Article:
More disturbing details have come out about Mr. Iglesias’s firing. We knew he was ousted six weeks after Senator Pete Domenici, Republican of New Mexico, made a wildly inappropriate phone call in which he asked if Mr. Iglesias intended to indict Democrats before last November’s election in a high-profile corruption scandal. We now know that Mr. Domenici took his complaints to Mr. Bush.

After Mr. Iglesias was fired, the deputy White House counsel, William Kelley, wrote in an e-mail note that Mr. Domenici’s chief of staff was “happy as a clam.” Another e-mail note, from Mr. Sampson, said Mr. Domenici was “not even waiting for Iglesias’s body to cool” before getting his list of preferred replacements to the White House. …

…The Justice Department has been saying that it is committed to putting Senate-confirmed United States attorneys in every jurisdiction. But the newly released documents make it clear that the department was making an end run around the Senate — for baldly political reasons. Congress should broaden the investigation to determine whether any other prosecutors were forced out for not caving in to political pressure — or kept on because they did.

There was, for example, the decision by United States Attorney Chris Christie of New Jersey to open an investigation of Senator Bob Menendez just before his hotly contested re-election last November. Republicans, who would have held the Senate if Mr. Menendez had lost, used the news for attack ads. Then there was the career United States attorney in Guam who was removed by Mr. Bush in 2002 after he started investigating the superlobbyist Jack Abramoff. The prosecutor was replaced. The investigation was dropped.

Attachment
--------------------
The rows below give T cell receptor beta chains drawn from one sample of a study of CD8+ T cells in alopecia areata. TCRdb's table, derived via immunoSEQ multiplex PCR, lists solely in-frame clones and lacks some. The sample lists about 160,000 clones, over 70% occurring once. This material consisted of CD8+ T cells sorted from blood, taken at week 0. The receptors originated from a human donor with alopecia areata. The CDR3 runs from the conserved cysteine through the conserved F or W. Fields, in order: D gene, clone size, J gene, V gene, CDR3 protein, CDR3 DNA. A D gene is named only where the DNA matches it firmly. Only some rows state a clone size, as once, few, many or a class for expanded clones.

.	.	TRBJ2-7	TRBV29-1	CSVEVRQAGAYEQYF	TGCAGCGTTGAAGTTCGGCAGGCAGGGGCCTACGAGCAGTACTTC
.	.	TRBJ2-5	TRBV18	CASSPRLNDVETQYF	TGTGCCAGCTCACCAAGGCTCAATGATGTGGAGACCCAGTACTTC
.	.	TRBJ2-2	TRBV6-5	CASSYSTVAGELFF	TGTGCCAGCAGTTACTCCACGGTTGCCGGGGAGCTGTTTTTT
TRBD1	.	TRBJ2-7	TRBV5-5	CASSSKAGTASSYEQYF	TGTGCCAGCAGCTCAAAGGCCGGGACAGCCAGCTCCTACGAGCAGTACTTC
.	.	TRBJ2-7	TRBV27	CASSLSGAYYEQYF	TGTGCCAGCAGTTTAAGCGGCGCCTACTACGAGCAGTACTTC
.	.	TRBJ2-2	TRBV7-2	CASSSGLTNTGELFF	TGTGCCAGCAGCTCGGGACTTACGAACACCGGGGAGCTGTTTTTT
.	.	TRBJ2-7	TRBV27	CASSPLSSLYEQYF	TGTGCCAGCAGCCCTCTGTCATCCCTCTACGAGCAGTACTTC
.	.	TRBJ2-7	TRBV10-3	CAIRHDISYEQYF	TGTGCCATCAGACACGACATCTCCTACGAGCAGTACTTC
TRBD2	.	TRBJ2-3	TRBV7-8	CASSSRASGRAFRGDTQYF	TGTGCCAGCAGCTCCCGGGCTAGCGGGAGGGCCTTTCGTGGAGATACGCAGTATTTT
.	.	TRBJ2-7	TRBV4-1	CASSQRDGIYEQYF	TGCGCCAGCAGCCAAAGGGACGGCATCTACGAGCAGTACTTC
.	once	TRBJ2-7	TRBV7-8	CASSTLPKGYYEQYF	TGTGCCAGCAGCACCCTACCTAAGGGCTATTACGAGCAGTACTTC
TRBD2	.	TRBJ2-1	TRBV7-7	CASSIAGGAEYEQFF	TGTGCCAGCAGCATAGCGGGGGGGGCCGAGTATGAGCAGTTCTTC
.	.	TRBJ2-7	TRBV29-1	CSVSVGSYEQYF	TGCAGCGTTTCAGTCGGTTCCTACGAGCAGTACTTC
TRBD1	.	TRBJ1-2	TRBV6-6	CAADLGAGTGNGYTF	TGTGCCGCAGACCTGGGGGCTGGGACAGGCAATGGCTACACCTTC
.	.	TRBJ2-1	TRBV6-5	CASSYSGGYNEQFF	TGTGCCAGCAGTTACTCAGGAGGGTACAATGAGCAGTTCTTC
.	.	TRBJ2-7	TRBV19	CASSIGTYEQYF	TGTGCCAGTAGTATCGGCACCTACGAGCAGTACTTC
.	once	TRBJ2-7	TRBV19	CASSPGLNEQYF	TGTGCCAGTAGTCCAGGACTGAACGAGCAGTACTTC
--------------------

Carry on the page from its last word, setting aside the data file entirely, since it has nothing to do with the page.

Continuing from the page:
In mid-December 2006, Mr. Gonzales’s aide, Mr. Sampson, wrote to a White House counterpart that using the Patriot Act to fire the Arkansas prosecutor and replace him with Mr. Rove’s man was risky — Congress could revoke the authority. But, he wrote, “if we don’t ever exercise it, then what’s the point of having it?”

Sort of how I’m feeling about impeachment power these days.

Update: McClatchy Newspapers explains

Mass firings of U.S. attorneys are fairly common when a new president takes office, but not in a second-term administration. Prosecutors are usually appointed for four-year terms, but they are usually allowed to stay on the job if the president who appointed them is re-elected.

Even as they planned mass firings by the Bush White House, Justice Department officials acknowledged it would be unusual for the president to oust his own appointees. Although Bill Clinton ordered the wholesale removal of U.S. attorneys when he took office to remove Republican holdovers, his replacement appointees stayed for his second term.

Ronald Reagan also kept his appointees for his second term. …

… Nonetheless, Bush aide Dan Bartlett noted Clinton’s first term firings in defending Bush’s second term dismissals.

“Those discretionary decisions made by a president, by an administration, are often done,” he told reporters Tuesday.